Film Review: Fatherhood, Tradition, Responsibility: The Political Message of Black Panther

The film's politics has some serious shortcomings...


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Marvel’s recent movie, Black Panther, has been successful among audiences of all backgrounds. The movie tells the story of T’Challa, a newly crowned king in the fictional African country of Wakanda. T’Challa has superhuman powers and advanced technology at his disposal, allowing him to fight as a superhero by the same name as the title of the movie.

As this is the first Marvel movie featuring a black lead superhero, the movie was especially championed by the African American community, and by the social justice movement in general for purportedly being a milestone in the fight against “white privilege”.

However, while the representation of the black race in the movie is a credit to the social justice movement, the politics of the movie tell a very different story. In fact, the movie daringly sheds light on controversial problems within the African American community, and critiques several shortcomings in the approaches of their social justice movements, such as Black Lives Matter.

If you have not seen the movie, be warned that there are major spoilers ahead.

T’Challa is first introduced in the movie to be crowned as the new king of Wakanda, as his father, the previous king, recently passed away. T’Challa undergoes ritual combat with a contender to prove himself worthy of the throne, and wins. He then undergoes a ritual whereby he is lulled into a dreamland where he may communicate with the soul of his deceased father. The bond they share is demonstrably loving, supportive, and close.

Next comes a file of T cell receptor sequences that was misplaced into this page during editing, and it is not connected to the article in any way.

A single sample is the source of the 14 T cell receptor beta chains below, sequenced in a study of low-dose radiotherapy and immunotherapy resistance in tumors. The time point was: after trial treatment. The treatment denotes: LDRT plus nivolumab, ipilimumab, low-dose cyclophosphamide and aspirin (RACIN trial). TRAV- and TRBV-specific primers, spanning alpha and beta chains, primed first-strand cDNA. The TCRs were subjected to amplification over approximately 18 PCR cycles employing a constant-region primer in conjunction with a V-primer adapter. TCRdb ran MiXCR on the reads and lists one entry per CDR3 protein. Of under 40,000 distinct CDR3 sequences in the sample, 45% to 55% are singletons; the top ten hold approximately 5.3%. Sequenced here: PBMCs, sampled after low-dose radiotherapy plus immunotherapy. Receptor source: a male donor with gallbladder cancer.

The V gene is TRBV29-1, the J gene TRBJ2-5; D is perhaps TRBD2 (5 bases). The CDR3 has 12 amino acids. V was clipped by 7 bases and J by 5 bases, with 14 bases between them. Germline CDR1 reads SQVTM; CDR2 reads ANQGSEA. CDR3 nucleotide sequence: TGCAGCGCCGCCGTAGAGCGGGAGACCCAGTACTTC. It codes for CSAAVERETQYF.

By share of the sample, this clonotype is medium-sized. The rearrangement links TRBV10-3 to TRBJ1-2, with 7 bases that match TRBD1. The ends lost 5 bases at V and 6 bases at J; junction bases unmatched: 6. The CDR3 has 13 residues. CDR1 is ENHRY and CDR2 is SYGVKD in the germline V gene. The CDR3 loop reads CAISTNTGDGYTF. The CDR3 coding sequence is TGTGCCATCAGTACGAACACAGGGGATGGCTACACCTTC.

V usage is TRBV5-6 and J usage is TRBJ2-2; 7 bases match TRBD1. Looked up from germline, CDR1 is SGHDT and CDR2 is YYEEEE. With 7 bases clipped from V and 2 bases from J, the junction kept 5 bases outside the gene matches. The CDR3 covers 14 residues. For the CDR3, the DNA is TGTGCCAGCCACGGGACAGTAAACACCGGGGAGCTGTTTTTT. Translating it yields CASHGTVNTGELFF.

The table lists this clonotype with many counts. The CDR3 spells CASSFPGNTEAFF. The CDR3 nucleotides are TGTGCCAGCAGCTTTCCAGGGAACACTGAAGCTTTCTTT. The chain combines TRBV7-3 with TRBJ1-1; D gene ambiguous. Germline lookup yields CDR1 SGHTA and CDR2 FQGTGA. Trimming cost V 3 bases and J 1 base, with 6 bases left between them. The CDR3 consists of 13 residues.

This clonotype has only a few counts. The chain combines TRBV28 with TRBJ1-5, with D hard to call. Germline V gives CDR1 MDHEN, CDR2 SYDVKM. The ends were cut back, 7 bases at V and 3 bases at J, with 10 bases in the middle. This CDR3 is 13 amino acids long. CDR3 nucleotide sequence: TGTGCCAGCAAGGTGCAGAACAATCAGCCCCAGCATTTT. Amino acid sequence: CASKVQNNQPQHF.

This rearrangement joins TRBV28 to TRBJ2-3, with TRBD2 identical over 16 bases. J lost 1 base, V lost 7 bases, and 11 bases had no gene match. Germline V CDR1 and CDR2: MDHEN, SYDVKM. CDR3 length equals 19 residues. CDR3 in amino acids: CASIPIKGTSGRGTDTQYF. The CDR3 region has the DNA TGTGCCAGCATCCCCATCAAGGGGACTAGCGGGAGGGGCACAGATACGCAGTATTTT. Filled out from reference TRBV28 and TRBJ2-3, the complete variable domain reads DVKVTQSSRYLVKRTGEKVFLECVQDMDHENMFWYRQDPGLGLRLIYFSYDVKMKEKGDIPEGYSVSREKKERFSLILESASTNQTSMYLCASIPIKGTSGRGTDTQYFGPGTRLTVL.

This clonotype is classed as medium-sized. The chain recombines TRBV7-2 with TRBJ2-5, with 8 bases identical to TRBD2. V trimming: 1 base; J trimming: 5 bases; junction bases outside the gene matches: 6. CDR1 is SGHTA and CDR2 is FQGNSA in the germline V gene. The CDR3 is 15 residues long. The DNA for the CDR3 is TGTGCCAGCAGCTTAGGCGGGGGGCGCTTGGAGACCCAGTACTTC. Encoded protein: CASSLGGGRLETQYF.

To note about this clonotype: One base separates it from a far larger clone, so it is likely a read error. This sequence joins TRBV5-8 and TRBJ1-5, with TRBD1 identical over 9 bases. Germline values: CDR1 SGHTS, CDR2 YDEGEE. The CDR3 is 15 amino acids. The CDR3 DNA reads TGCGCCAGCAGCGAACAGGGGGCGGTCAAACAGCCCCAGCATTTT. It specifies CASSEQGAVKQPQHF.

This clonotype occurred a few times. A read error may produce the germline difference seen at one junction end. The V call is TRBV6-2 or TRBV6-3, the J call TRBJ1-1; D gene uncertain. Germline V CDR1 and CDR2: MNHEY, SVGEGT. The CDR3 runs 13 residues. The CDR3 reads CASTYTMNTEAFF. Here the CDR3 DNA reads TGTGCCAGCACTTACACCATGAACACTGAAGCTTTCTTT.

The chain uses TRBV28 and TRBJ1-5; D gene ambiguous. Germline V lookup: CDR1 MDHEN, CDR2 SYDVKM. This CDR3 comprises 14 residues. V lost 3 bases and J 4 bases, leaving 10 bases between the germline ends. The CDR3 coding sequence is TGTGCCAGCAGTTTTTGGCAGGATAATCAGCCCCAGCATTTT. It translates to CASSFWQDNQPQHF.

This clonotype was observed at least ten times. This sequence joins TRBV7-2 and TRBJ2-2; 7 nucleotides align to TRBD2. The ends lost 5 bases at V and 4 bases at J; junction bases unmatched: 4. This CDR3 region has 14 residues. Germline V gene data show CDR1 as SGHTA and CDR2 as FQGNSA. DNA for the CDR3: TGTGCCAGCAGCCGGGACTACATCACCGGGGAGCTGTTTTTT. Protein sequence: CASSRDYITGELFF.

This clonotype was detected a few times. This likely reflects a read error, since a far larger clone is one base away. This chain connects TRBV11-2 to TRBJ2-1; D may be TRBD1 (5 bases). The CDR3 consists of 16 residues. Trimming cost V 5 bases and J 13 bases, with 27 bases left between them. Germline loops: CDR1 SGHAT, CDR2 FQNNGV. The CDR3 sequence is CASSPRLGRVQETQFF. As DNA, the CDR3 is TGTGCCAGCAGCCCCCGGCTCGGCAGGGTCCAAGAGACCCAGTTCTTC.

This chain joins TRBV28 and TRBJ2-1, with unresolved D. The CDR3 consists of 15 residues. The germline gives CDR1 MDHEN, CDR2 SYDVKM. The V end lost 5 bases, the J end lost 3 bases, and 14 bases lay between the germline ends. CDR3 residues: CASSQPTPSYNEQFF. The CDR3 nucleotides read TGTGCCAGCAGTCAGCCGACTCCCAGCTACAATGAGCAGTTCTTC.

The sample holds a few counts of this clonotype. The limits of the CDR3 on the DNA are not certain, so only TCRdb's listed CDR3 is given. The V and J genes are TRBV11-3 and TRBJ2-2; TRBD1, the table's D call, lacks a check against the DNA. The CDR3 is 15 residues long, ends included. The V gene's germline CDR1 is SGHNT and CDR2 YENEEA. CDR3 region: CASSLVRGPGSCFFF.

However, after the ritual, the priest reveals to T’Challa that his father held a horrible secret; he killed his own brother, who was sent on a mission to Oakland and betrayed him along the way. Moreover, T’Challa’s father left the son of his dead brother behind without taking responsibility for the child. This greatly upsets T’Challa, who feels disappointed in his father and sorrow for the misfortune his family burdened his long-lost cousin with.

This segment is absolutely genius. One of the most pressing but least-discussed issues facing the African American community in North America is the rate of fatherlessness which perpetuates generation after generation. In the US for example, roughly 3/4 of black families are supported by single mothers. The responsibility of rearing one’s children is frequently abandoned by black men, and thus the mother is left having to support her children on a single income while struggling to apply twice the parental responsibilities.